http://www.bbc.co.uk/iplayer/episode/b01nx5jv/Start_the_Week_Art_and_Design_with_Antony_Gormley_and_Ron_Arad/

Something to listen to while you work

Start the Week; Art and Design with Antony Gormley, Ron Arad, Christopher Frayling and Sarah Teasley, chaired by Andrew Marr.

http://www.bbc.co.uk/iplayer/episode/b01nx5jv/Start_the_Week_Art_and_Design_with_Antony_Gormley_and_Ron_Arad/

something particular in this conversation for each of you….

and this for Toby Shark

STEPHEN MELVILLE LECTURE TOMORROW (thursday 9am 3rd floor student hub)

Guys – we think you should attend tomorrow’s free lecture at 9am in the student hub – Stephen Melville is a structural engineer on the cutting edge of design. Please attend!

Computers run hot so why not harness that heat to warm a building, Swiss researchers say.- swissinfo

pc

Companies often spend large sums cooling network servers, but Swiss scientists have found a way to cut those costs by using computer-generated heat to warm buildings.

Physicists at the Federal Institute of Technology in Zurich (ETH) working with IBM have created a liquid-cooled server system that can slash energy bills by as much as half while generating heat with little to no additional carbon emissions.

“Computers are an excellent source of heat that until now has been wasted,” Bruno Michel, an IBM physicist and leader of the project, told swissinfo.ch.

via Computers run hot so why not harness that heat to warm a building, Swiss researchers say.- swissinfo.

Compact and flexible thermal storage – Fraunhofer Institute for Interfacial Engineering and Biotechnology

Compact and flexible thermal storage

Forschung Kompakt, Fraunhofer-Gesellschaft,  Jun 01, 2012

Biogas plants, combined heat and power plants don’t just generate electricity, they also produce heat. However, unlike the electricity they yield, the heat generally dissipates unused. A new technology is set to change this: It will allow the heat to be stored lossfree in the smallest of spaces for lengthy periods of time, for use as and when required.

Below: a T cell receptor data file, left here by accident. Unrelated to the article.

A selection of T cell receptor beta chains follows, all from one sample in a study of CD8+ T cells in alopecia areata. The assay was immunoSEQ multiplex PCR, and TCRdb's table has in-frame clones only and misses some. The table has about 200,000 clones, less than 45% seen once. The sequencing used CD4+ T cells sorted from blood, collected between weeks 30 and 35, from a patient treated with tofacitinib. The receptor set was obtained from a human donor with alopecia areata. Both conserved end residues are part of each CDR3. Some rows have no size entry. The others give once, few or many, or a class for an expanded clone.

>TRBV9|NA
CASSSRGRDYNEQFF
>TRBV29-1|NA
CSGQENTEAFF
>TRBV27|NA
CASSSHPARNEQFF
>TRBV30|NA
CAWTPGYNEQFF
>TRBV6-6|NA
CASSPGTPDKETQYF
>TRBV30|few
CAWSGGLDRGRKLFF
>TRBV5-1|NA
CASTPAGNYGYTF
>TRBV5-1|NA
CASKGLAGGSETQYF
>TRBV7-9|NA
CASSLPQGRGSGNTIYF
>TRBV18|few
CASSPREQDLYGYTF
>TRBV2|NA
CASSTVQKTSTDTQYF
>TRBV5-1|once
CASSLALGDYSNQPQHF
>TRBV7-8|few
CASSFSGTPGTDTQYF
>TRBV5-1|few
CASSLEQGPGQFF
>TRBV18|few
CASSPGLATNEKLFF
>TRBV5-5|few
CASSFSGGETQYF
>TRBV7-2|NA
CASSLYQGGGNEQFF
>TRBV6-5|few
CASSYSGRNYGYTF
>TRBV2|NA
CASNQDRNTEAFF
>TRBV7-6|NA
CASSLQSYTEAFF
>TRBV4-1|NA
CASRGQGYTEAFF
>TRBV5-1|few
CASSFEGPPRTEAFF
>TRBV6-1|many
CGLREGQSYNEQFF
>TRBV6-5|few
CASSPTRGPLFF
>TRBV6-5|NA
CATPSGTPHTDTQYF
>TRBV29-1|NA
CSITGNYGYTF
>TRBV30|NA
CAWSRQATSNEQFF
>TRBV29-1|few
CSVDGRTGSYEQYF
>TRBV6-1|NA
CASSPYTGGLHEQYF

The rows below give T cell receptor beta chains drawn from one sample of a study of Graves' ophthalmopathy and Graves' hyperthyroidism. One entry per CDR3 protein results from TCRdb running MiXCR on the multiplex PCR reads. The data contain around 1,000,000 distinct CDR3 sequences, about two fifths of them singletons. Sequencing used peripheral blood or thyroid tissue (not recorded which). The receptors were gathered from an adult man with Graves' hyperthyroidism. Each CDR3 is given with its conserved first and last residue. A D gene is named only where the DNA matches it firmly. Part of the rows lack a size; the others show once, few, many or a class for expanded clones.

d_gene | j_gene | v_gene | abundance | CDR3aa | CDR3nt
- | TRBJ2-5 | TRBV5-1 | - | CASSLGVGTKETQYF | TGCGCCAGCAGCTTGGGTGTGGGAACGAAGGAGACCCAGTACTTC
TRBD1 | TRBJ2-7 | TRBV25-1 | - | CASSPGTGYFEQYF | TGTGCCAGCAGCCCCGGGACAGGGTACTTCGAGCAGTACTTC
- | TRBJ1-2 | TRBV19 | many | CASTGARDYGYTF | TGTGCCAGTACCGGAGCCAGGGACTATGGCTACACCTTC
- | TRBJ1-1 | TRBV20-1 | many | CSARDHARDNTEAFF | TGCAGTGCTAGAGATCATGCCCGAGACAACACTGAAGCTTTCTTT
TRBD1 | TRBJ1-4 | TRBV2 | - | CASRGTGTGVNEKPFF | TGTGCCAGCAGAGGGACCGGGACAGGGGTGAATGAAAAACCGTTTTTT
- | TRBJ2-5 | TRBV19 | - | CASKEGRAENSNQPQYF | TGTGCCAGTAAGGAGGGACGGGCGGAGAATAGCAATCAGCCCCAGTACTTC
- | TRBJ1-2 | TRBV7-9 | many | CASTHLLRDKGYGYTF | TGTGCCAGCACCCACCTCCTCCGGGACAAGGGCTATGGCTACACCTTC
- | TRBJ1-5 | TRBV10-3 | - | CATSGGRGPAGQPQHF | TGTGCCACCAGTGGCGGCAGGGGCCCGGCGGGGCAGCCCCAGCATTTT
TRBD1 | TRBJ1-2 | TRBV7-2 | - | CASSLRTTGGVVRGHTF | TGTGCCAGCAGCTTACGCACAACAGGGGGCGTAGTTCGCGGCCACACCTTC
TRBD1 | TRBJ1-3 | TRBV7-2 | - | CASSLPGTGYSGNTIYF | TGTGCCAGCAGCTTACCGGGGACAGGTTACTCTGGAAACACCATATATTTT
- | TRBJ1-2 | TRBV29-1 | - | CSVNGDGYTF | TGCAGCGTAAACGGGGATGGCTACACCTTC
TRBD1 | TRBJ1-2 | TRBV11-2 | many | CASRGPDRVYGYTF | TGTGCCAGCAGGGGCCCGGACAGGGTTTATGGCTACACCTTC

via Compact and flexible thermal storage – Fraunhofer Institute for Interfacial Engineering and Biotechnology.

Colour

http://apod.nasa.gov/apod/ap121007.html

 

Explanation: Are square A and B the same color? They are! To verify this, either run your cursor over the image or click here to see them connected. The above illusion, called the same color illusion, illustrates that purely human observations in science may be ambiguous or inaccurate. Even such a seemingly direct perception as relative color. Similar illusions exist on the sky, such as the size of the Moon near the horizon, or the apparent shapes of astronomical objects. The advent of automated, reproducible, measuring devices such as CCDs have made science in general and astronomy in particular less prone to, but not free of, human-biased illusions.

Must-visit (often) Website MATERIA

About Materia New materials present opportunities for fascinating innovations. Materia stimulates and inspires architects, designers and producers to applythese materials to their designs. The company is a knowledge centre for developments and innovations in materials, and their applications for architecture and design. Materia is familiar with many innovative materials from all over the world, as well having knowledge of their specific characteristics. This knowledge is published worldwide by Materia using various media.

Materia’s aim: to build together with creative professionals on a new vision for the future: Today’s inspirations is tomorrow’s innovation!

http://www.materia.nl/

Book Review – Corporate Fields __Week 3 « HildaChak